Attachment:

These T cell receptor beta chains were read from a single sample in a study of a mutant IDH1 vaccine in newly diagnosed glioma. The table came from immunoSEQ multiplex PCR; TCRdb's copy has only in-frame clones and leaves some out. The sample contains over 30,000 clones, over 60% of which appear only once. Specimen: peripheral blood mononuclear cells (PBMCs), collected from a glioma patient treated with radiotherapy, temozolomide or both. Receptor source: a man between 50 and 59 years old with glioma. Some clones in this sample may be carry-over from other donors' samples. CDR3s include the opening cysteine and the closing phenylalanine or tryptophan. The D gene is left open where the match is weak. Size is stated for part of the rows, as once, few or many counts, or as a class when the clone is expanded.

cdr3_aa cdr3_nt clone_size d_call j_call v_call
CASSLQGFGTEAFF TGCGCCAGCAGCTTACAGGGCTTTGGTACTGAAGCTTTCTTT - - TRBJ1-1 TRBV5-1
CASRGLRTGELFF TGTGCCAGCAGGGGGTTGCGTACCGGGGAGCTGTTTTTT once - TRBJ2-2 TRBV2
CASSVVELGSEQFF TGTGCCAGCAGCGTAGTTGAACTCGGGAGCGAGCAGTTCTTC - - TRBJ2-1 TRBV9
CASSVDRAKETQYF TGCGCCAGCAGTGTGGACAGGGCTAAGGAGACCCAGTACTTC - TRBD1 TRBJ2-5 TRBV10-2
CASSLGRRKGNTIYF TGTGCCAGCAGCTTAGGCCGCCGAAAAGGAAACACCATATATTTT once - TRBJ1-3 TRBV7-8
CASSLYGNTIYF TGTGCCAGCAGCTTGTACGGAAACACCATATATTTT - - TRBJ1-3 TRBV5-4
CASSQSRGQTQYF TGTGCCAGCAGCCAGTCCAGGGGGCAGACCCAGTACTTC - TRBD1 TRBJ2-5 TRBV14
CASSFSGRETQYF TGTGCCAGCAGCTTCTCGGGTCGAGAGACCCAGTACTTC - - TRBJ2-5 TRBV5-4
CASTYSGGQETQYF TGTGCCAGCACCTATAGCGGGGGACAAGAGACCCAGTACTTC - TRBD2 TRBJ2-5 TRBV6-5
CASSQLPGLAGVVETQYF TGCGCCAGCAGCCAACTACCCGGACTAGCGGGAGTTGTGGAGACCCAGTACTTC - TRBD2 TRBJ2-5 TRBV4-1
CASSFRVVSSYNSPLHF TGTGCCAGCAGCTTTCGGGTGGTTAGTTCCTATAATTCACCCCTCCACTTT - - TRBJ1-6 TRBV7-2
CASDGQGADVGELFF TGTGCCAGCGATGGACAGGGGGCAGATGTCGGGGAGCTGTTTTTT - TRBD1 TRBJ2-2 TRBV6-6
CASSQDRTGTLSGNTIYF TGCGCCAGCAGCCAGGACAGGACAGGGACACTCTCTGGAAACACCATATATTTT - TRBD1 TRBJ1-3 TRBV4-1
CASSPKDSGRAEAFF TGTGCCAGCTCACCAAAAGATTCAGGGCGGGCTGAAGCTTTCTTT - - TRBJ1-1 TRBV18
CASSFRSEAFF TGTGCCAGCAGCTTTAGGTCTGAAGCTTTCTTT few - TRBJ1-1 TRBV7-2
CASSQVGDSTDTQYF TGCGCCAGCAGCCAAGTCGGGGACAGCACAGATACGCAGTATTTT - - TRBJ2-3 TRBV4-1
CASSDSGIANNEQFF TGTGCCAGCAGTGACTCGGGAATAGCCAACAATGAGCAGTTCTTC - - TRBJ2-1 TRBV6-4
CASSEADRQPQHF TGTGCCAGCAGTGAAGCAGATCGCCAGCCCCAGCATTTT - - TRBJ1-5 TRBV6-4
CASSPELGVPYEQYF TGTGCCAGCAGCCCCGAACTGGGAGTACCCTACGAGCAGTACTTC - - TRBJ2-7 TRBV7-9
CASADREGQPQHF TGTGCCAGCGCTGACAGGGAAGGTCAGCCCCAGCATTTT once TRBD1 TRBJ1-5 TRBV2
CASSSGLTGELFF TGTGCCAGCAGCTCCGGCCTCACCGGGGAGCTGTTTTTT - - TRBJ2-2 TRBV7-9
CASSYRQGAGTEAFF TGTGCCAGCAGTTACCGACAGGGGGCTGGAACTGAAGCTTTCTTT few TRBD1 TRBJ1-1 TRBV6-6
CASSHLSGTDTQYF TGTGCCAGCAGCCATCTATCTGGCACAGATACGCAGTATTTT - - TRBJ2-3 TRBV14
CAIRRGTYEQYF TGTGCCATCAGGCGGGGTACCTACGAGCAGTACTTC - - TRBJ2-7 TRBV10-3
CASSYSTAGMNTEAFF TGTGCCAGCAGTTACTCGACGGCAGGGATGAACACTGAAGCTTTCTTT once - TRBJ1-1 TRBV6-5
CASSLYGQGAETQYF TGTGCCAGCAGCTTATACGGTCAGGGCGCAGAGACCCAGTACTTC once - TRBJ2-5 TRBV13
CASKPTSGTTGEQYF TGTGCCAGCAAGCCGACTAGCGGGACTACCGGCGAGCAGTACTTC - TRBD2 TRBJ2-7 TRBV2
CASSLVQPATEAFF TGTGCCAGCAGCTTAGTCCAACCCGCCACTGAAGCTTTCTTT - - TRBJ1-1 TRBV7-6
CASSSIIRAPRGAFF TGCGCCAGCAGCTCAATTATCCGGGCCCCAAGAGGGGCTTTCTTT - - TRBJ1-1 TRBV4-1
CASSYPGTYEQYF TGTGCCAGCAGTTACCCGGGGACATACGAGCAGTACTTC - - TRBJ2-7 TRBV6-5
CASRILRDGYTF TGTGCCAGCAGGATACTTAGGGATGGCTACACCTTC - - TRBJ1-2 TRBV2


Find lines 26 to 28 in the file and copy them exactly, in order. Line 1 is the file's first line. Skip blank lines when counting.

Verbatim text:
CAIRRGTYEQYF TGTGCCATCAGGCGGGGTACCTACGAGCAGTACTTC - - TRBJ2-7 TRBV10-3
CASSYSTAGMNTEAFF TGTGCCAGCAGTTACTCGACGGCAGGGATGAACACTGAAGCTTTCTTT once - TRBJ1-1 TRBV6-5
CASSLYGQGAETQYF TGTGCCAGCAGCTTATACGGTCAGGGCGCAGAGACCCAGTACTTC once - TRBJ2-5 TRBV13